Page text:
After spending late morning and early afternoon shopping at Harrods and other downtown London sites, we had lunch at Montepeliano's, an Italian restaurant. Being from America it was always interesting to observe the 'foreign' folks and their habits. The owner (manager?) of this restaurant was wearing jeans and couldn't have been told from a good ol' USA type. <grin>
We then went to Kew Gardens, the Royal Botanic Gardens. These gardens have quite an offering and we enjoyed the current orchid display that was there. It was a nice place to walk and enjoy also.
A quiet evening at home again. We did that a lot while in London! And then Friday Bruce was back on town around 10:30. He had caught a cab and was home around 10:30. We decided it would be a nice day for a drive to Bath so off we went. We did a tour of Bath, England seeing the Roman Baths among other things. We also walked around Bath seeing the Royal Crescent, and Pulteney Bridge among other sites. Check out their web page for more complete info.
It might be noted that the ONLY rain we personally experienced was on the way home from Bath. As we got in the car we saw the rain starting and it rained all the way back to the Bruce's. Other than that there was absolutely beautiful weather for us in the United Kingdom.
Just as an aside, we listened to the radio on the way back from Bath. Bruce explained that the BMW radio was a lot different than what we were used to in the USA. The radio stations apparently have several towers because of the rough terrain. The radio station may be available across the country but will have several towers, unlike our stations that pretty much have a single tower. The radio will pick up the closest tower and play the signal. The radio constantly scans and tells you what stations are available. They each have a code. We could also select the type of station that we wanted. All stations within range were displayed.
We had decided that Saturday would be a good day to get on the train and go to Edinburgh, Scotland. The trip up the coast was beautiful. The trains in London are well equipped for our travels and they had nice seating, a restroom and a cafeteria car for eating. We passed nuclear power plants, historic buildings, farms, and modern buildings while on the train. The ocean had some large seagoing ships, seagulls, and lighthouses. It was neat!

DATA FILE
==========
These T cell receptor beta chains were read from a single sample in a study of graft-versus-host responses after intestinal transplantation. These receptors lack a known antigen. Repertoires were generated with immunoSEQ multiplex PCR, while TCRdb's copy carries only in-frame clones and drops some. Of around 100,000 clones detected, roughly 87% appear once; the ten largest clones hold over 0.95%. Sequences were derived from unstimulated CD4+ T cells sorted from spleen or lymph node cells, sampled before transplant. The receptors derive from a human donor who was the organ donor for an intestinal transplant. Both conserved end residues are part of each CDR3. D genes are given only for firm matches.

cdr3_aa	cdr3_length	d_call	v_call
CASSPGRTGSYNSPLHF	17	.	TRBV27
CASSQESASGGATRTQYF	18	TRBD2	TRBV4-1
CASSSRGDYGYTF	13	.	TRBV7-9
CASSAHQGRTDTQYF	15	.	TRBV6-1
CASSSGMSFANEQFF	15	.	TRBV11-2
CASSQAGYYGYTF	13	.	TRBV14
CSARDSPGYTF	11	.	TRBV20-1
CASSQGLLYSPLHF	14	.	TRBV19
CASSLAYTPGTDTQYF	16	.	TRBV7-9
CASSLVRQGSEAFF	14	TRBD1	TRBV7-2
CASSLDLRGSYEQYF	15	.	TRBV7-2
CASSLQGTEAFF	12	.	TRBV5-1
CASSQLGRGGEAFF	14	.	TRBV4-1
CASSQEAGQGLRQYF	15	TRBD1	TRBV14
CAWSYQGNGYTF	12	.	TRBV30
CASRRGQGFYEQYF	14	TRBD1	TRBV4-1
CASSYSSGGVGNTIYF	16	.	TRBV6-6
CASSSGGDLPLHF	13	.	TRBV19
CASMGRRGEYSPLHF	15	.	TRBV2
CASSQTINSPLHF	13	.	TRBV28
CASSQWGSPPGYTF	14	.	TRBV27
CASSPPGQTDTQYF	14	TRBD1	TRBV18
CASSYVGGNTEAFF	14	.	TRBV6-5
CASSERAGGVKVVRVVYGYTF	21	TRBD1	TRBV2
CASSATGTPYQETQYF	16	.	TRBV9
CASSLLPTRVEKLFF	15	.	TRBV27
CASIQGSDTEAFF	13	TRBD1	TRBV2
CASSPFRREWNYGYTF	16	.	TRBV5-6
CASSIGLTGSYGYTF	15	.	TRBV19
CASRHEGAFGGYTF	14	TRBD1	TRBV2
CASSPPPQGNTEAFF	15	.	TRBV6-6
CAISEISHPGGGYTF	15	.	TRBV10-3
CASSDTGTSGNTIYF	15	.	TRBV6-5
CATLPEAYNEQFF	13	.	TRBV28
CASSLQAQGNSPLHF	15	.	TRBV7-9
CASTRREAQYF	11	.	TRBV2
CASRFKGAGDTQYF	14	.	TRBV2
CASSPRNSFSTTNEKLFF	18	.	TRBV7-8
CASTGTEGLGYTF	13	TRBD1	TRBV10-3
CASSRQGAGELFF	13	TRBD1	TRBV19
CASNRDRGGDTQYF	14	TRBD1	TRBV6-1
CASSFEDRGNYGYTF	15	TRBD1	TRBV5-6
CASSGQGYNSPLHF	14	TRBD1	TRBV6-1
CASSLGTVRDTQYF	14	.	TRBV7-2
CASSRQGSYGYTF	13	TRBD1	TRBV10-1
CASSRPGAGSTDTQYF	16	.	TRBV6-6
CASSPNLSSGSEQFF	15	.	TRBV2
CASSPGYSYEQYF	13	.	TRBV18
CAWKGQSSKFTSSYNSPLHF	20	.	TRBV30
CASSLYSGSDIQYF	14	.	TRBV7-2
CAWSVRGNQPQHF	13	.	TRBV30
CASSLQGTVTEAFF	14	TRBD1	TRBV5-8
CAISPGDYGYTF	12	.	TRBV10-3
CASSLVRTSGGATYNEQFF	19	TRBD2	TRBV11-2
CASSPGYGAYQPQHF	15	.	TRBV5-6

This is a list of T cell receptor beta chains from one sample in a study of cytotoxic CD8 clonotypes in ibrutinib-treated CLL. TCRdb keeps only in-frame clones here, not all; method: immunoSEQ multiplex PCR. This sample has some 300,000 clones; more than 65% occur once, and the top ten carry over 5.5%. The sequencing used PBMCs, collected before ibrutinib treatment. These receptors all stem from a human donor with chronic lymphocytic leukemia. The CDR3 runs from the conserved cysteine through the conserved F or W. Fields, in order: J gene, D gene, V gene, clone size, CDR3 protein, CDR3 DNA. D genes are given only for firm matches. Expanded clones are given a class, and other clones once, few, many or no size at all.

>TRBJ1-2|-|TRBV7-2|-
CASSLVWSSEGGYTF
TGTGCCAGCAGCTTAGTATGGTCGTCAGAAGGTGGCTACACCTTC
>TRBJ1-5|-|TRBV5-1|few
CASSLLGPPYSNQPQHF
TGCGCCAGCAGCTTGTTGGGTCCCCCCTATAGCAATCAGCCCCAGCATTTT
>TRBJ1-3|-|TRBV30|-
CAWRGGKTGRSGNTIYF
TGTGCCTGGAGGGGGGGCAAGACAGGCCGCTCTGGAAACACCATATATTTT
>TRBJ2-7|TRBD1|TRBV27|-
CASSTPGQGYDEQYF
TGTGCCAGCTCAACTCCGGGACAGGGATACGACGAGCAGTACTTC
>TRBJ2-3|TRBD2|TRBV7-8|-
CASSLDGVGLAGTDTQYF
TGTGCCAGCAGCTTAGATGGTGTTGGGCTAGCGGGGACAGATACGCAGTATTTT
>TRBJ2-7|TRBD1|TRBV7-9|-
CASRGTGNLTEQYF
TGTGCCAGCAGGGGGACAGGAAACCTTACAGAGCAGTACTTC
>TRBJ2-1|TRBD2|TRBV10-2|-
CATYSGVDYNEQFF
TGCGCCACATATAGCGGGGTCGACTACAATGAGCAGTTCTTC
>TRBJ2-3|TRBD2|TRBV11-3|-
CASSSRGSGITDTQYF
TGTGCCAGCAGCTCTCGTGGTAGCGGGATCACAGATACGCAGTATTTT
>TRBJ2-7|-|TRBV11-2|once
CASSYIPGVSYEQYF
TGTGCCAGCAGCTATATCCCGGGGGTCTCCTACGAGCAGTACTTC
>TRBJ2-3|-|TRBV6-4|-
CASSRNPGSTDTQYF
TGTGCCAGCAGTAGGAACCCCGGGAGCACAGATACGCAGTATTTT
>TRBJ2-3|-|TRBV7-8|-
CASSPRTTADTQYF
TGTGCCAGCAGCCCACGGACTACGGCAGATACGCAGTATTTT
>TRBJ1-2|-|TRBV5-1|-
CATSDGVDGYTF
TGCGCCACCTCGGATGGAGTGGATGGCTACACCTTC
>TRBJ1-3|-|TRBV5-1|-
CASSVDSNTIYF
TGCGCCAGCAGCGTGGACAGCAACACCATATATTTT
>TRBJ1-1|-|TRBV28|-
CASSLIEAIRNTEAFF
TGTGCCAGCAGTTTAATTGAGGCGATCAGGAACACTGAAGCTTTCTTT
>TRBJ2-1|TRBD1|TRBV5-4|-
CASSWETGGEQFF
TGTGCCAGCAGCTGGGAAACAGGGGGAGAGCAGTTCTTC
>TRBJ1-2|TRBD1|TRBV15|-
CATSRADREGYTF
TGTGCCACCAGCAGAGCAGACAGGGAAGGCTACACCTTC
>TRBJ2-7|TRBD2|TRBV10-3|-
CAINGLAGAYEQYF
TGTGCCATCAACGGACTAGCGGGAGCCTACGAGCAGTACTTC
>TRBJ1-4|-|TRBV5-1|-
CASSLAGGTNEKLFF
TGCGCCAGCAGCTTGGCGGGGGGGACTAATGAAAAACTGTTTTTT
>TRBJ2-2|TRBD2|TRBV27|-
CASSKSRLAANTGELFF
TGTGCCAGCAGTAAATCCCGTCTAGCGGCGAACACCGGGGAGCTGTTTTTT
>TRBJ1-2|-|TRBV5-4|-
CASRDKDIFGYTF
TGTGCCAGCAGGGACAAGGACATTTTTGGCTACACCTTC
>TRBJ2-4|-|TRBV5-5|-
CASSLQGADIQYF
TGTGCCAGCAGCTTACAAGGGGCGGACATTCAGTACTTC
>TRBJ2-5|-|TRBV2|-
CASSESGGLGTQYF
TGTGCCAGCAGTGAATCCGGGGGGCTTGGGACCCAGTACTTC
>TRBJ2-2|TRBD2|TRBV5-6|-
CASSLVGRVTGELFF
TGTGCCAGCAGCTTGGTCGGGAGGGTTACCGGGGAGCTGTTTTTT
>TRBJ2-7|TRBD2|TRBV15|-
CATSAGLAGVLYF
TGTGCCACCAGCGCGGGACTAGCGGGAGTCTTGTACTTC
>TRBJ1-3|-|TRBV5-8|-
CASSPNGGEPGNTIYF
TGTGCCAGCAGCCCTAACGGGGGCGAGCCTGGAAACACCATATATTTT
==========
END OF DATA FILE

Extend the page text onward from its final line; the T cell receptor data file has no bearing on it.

We stayed in Edinburgh, Scotland at Mary's Place bed and breakfast. It was really a nice old fashioned place. On a little humorous quirk, I asked for bacon and eggs for breakfast. They laughed and said they didn't have any bacon. I just figured it was UK thing. Then I learned that my friend Bruce has signed us into a vegetarian bed and breakfast. None of us are vegetarian but their ad looked good and the place was comfortable. A good laugh was had by all. We toured the Edinburgh Castle, Scotch Whiskey Museum, and Palace of Holyroodhouse, all on the royal mile along with hitting some other highlights in Edinburgh. We went to stopped by the Hard Rock Cafe, several shopping stores, etc. Had to get the grandkids something and picked up a few items for ourselves also. Our feet were sore by the end of two days of walking in Edinburgh. We got on the train and headed back to London for some rest.
Monday we went to Warwick, UK to see Warwick Castle. This is one of the castles that is still maintained in a usable condition. It is quite a display. We spent most of the day there looking over the castle. Climbed 530 steps to see the top of the tower and the surrounding countryside from the tower. We also went down into the dungeon area. It is quite 'scary' to think of the things that these people did to their enemies back in the old days. Punishment was pretty severe and there was even a steel strapping that a prisoner was placed in and left to die. Even the stout of heart were reduced to begging when that fate was given. There was also a dungeon within a dungeon where a prisoner had just enough room to lie in the dark and literally be forgotten. Another feared death.
After a day at Warwick we drove back to London and went to a Tesco store to buy something for dinner rather than eat out. We actually only ate out once for an evening meal while we were on the trip. Tesco is one of the major stores in the London area and the thing we noted while shopping at the store was the lack of variety. In the US we would expect, for instance, for a significant area of the soup aisle to have selections of soup virtually unlimited. The same is what we would expect in the breakfast cereal aisle. What we found was a very limited selection in most all areas except the wine area and the fresh vegetables area. It seems that in London folks prepare foods from scratch quite a bit so the selections in areas that we would normally expect don't exist. The Tesco store we were in was pretty much brand new, in a new building also. We had a fantastic dinner and enjoyed the friendship of Bruce and LaJuana. The next morning we simply got up and went to the airport.